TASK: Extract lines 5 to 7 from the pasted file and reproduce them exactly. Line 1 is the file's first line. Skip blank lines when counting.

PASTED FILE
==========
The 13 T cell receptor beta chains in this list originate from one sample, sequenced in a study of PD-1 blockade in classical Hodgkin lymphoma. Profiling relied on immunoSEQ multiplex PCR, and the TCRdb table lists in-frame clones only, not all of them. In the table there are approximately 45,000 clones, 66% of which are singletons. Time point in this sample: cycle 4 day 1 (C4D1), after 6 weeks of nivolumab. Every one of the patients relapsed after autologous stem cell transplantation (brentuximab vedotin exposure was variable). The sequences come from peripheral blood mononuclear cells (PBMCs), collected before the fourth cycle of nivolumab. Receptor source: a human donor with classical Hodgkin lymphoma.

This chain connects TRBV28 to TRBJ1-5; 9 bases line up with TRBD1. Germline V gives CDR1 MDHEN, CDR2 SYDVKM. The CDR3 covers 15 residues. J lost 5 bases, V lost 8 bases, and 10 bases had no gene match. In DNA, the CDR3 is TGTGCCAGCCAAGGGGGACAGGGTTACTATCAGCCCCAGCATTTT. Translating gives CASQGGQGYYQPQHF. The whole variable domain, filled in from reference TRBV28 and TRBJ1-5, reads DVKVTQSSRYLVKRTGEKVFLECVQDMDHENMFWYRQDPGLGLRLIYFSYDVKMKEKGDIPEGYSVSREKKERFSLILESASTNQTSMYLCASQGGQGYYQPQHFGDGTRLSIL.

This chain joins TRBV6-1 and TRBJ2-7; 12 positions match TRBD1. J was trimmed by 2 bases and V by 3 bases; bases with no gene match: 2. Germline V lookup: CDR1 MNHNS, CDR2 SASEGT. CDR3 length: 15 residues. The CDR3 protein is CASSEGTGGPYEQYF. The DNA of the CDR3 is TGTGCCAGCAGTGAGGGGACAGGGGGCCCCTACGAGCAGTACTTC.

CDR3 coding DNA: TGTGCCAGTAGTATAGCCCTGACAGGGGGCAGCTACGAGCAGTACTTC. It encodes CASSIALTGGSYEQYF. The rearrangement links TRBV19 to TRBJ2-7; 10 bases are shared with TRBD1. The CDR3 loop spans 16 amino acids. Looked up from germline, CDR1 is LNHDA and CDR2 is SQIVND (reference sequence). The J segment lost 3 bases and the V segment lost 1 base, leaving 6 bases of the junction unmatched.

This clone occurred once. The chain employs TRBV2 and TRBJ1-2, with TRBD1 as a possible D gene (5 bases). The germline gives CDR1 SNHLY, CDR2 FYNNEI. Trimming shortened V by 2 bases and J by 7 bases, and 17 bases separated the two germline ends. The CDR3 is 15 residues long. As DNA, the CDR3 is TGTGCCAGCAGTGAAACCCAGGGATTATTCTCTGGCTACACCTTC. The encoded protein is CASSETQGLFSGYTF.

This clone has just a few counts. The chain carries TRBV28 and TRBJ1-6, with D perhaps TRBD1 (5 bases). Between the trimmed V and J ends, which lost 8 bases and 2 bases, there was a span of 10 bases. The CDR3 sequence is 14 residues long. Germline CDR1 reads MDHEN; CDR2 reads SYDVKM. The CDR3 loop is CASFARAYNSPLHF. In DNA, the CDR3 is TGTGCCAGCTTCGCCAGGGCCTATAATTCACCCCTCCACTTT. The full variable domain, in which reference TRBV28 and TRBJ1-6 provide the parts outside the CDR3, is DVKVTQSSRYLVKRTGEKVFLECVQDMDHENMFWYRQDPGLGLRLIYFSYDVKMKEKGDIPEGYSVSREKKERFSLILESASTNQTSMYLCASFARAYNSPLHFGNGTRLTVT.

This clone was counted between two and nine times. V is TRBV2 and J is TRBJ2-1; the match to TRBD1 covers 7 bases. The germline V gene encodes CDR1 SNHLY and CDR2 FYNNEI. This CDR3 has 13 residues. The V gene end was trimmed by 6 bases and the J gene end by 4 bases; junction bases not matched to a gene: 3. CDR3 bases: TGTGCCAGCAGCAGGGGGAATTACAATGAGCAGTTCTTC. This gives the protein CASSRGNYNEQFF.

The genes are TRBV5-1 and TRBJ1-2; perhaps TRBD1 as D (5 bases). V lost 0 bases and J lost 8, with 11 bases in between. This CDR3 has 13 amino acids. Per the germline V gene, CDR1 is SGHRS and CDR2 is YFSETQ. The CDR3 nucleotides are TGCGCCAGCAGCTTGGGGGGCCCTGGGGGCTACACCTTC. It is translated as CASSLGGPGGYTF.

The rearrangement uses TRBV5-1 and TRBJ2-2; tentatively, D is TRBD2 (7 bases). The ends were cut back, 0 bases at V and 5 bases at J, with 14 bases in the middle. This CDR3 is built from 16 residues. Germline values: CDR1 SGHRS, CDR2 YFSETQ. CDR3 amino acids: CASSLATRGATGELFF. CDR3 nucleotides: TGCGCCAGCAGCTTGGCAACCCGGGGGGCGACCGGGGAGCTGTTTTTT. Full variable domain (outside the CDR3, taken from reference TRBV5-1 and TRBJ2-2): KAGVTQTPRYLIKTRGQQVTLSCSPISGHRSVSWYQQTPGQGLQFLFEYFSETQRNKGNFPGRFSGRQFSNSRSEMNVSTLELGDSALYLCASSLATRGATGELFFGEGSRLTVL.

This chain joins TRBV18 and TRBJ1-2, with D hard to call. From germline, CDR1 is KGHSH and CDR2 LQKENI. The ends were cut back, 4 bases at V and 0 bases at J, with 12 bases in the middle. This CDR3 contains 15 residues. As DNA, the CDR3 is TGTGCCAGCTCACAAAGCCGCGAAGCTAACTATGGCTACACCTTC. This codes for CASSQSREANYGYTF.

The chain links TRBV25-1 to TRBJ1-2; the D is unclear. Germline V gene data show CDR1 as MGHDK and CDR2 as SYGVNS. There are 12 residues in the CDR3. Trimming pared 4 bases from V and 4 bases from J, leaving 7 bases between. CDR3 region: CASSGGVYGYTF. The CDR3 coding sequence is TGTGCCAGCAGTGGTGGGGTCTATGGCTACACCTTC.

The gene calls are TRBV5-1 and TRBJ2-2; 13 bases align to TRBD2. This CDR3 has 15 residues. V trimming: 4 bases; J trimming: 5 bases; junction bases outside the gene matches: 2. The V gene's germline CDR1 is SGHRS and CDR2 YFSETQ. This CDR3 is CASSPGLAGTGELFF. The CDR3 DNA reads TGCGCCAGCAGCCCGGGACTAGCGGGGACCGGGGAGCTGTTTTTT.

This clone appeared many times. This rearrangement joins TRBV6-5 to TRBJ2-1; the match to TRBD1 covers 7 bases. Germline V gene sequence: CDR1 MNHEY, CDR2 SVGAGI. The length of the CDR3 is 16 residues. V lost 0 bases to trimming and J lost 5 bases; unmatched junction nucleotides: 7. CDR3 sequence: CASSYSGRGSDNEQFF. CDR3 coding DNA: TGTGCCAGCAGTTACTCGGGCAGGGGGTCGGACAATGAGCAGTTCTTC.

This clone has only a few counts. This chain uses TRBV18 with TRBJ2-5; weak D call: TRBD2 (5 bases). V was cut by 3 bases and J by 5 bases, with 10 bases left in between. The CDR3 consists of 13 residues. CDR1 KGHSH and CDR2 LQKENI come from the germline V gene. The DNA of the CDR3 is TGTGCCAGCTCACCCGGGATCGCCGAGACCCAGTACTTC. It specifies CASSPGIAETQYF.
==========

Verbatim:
This clone occurred once. The chain employs TRBV2 and TRBJ1-2, with TRBD1 as a possible D gene (5 bases). The germline gives CDR1 SNHLY, CDR2 FYNNEI. Trimming shortened V by 2 bases and J by 7 bases, and 17 bases separated the two germline ends. The CDR3 is 15 residues long. As DNA, the CDR3 is TGTGCCAGCAGTGAAACCCAGGGATTATTCTCTGGCTACACCTTC. The encoded protein is CASSETQGLFSGYTF.

This clone has just a few counts. The chain carries TRBV28 and TRBJ1-6, with D perhaps TRBD1 (5 bases). Between the trimmed V and J ends, which lost 8 bases and 2 bases, there was a span of 10 bases. The CDR3 sequence is 14 residues long. Germline CDR1 reads MDHEN; CDR2 reads SYDVKM. The CDR3 loop is CASFARAYNSPLHF. In DNA, the CDR3 is TGTGCCAGCTTCGCCAGGGCCTATAATTCACCCCTCCACTTT. The full variable domain, in which reference TRBV28 and TRBJ1-6 provide the parts outside the CDR3, is DVKVTQSSRYLVKRTGEKVFLECVQDMDHENMFWYRQDPGLGLRLIYFSYDVKMKEKGDIPEGYSVSREKKERFSLILESASTNQTSMYLCASFARAYNSPLHFGNGTRLTVT.

This clone was counted between two and nine times. V is TRBV2 and J is TRBJ2-1; the match to TRBD1 covers 7 bases. The germline V gene encodes CDR1 SNHLY and CDR2 FYNNEI. This CDR3 has 13 residues. The V gene end was trimmed by 6 bases and the J gene end by 4 bases; junction bases not matched to a gene: 3. CDR3 bases: TGTGCCAGCAGCAGGGGGAATTACAATGAGCAGTTCTTC. This gives the protein CASSRGNYNEQFF.